Track and Field
The art of button mashing has been present in the world of video games for as long as anyone can remember. From hammering on your SNES controller in order to perform a Hadouken in Street Fighter II all the way to the present day, continuing this almost sacred of gaming traditions to the next generation. However, itís extremely rare to see a game developed completely around this old past time, but as a matter of fact, an entire series of games has made its living out of rewarding players who are able to button mash faster than their friends, now turned enemies. If you havenít guessed it already, itís Track and Field.
Available for 400 Microsoft points, players can revisit the game that gave many a SNES owner blistered thumbs and strained neck muscles. Its premise is simple; compete in a variety of events beating on the buttons or using the analogue stick to either build up speed or generate power to conquer each event and move on. The game unfortunately, is already at a distinct disadvantage before it’s even hit the start line, not to the fault of the game itself but the Xbox 360 controller. The buttons arenít very sensitive at all, which will give players using them a horrible time, and any kind of Ďtechniqueí you adopted all those years ago needs to be quickly forgotten, as the best way to get by in Track and Field is through use of the analogue stick. Moving it from side to side yields better results, but consequently, the satisfaction of feeling like youíre truly building up Olympian levels of speed and power are somewhat diminished by the subtle rhythmic sways of the analogue stick.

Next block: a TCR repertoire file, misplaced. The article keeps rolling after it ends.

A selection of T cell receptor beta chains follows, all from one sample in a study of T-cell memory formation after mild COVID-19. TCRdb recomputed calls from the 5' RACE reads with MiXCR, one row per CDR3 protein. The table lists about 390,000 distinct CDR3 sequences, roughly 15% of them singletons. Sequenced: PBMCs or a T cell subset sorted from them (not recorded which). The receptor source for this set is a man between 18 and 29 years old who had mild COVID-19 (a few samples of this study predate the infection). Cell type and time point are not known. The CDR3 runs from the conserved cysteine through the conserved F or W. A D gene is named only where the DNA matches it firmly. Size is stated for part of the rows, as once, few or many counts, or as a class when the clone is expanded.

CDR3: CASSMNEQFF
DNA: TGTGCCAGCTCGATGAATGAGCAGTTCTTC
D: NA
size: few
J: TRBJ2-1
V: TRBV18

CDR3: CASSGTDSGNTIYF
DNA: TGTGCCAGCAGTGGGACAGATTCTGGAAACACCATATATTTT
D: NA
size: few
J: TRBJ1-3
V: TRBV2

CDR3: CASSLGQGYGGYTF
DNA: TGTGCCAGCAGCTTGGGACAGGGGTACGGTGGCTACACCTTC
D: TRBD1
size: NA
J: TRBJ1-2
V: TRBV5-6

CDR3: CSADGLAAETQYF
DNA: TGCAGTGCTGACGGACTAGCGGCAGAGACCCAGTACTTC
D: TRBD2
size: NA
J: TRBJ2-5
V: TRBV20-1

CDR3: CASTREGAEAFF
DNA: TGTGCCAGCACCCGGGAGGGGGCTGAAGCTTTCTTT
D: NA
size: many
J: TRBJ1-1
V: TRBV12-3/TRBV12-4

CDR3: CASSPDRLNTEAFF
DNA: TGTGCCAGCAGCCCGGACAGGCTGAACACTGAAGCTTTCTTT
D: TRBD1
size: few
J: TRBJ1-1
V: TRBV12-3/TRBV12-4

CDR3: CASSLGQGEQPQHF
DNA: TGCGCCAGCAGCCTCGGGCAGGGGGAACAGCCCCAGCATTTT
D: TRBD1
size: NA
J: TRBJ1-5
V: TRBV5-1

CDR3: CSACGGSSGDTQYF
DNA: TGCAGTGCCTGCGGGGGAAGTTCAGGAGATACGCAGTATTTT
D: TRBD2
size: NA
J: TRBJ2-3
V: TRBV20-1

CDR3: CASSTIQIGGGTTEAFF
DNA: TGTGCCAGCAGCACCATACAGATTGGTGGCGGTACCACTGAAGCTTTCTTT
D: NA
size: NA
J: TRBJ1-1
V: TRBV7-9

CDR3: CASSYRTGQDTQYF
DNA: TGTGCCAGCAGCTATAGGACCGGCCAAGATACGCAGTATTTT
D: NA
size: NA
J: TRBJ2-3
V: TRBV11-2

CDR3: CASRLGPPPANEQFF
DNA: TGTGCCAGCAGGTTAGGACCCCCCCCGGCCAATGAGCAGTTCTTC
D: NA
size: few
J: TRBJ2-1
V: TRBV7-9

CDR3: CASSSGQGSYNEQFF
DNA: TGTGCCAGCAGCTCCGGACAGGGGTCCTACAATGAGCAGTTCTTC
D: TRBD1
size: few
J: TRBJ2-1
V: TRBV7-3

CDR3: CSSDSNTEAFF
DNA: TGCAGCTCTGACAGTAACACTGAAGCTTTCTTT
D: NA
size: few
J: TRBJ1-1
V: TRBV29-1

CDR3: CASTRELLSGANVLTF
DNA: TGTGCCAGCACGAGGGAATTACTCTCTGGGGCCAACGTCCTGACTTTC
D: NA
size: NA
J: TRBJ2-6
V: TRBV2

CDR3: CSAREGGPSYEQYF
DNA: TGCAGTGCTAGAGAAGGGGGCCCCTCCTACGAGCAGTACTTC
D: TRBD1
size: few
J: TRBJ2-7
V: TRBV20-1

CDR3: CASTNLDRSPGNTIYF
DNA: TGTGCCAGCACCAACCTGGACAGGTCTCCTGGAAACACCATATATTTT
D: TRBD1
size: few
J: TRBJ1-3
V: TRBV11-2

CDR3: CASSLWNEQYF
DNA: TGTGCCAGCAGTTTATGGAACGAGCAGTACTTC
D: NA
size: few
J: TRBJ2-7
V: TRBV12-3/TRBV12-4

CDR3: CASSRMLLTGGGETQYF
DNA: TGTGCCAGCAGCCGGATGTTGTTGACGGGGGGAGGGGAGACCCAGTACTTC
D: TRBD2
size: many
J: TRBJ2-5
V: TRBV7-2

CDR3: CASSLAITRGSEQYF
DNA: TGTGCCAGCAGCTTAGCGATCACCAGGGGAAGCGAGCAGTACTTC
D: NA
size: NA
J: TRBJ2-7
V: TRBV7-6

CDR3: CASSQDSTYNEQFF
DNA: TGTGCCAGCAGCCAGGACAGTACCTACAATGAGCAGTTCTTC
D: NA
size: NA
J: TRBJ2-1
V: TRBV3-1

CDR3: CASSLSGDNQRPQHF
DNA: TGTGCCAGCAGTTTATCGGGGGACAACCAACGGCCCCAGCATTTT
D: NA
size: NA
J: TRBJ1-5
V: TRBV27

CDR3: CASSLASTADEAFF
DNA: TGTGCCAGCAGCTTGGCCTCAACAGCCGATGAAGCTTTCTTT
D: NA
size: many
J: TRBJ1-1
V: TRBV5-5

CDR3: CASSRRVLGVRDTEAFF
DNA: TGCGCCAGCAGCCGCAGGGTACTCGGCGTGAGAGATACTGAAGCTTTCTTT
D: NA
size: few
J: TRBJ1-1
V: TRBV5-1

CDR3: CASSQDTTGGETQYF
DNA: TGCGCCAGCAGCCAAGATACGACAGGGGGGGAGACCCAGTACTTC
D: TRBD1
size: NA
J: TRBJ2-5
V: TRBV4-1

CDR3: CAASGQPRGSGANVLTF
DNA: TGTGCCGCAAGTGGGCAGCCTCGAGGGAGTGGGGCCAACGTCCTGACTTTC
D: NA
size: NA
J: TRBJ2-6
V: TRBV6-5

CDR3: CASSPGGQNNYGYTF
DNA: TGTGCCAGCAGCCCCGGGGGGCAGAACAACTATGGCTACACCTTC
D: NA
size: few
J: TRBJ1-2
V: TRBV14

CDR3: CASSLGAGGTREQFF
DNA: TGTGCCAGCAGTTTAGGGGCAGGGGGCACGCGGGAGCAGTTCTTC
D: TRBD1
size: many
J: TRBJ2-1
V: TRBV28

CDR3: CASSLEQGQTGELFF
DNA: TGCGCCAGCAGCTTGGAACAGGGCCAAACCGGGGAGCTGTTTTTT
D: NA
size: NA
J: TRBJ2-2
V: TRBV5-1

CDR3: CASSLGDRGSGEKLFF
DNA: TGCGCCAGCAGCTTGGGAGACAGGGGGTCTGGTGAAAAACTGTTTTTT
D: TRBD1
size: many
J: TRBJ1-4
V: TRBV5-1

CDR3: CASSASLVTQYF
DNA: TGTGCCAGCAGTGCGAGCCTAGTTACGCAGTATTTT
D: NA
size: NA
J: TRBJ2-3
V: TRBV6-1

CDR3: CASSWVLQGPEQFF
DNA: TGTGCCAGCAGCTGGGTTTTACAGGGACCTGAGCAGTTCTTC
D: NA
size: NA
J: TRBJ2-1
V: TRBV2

Some of the events are fairly straightforward like the 100 metre dash, for example. When the gun goes off signalling the start of the race, players must create as much speed as possible to finish within the qualifying times. The same rings true of the hurdles, but with the added task of hitting the action button (in this case, jump) as you approach a hurdle. On the other hand, some events are extremely vague in their description and there is never really a hint or suggestion given to the player on what to do. This comes in the form of the dreaded hammer throw and high jump, both making their presence felt right towards the tail end of the game. Because it’s so difficult figuring out what it is you need to do, it soon becomes a case of trial and error as to how players should go about tackling these events. Three fails and the game over screen rears its ugly head, sending the player straight back to the beginning, with sore hands and nothing else to show for your efforts.
There is an online mode to extend the life of Track and Field but due to button delays it really isnít something youíre going to want to try, and youíll find the bulk of the games lifespan spent playing with friends (up to four at a time). Thereís also the ungodly task of trying to get as high into the world leader board as possible, but with world records such as 0.27 seconds for the hurdles, only attempt to match these times if you have access to some kind of performance enhancing controller (or e-steroids as I like to call them). There isnít even any random drugs test afterwards.
Whether or not this is worth the 400 Microsoft points, is entirely up to how much fun you think you can squeeze out of a very limited game with next to no variety. It looks very dated, the sound is essentially non-existent and once youíve completed the events there really isnít much point in playing through again. Any game that turns your hand into a claw and gives you a nasty blister canít be any good, so be sure to hop, skip and jump as far away from this game as possible.
Three out of ten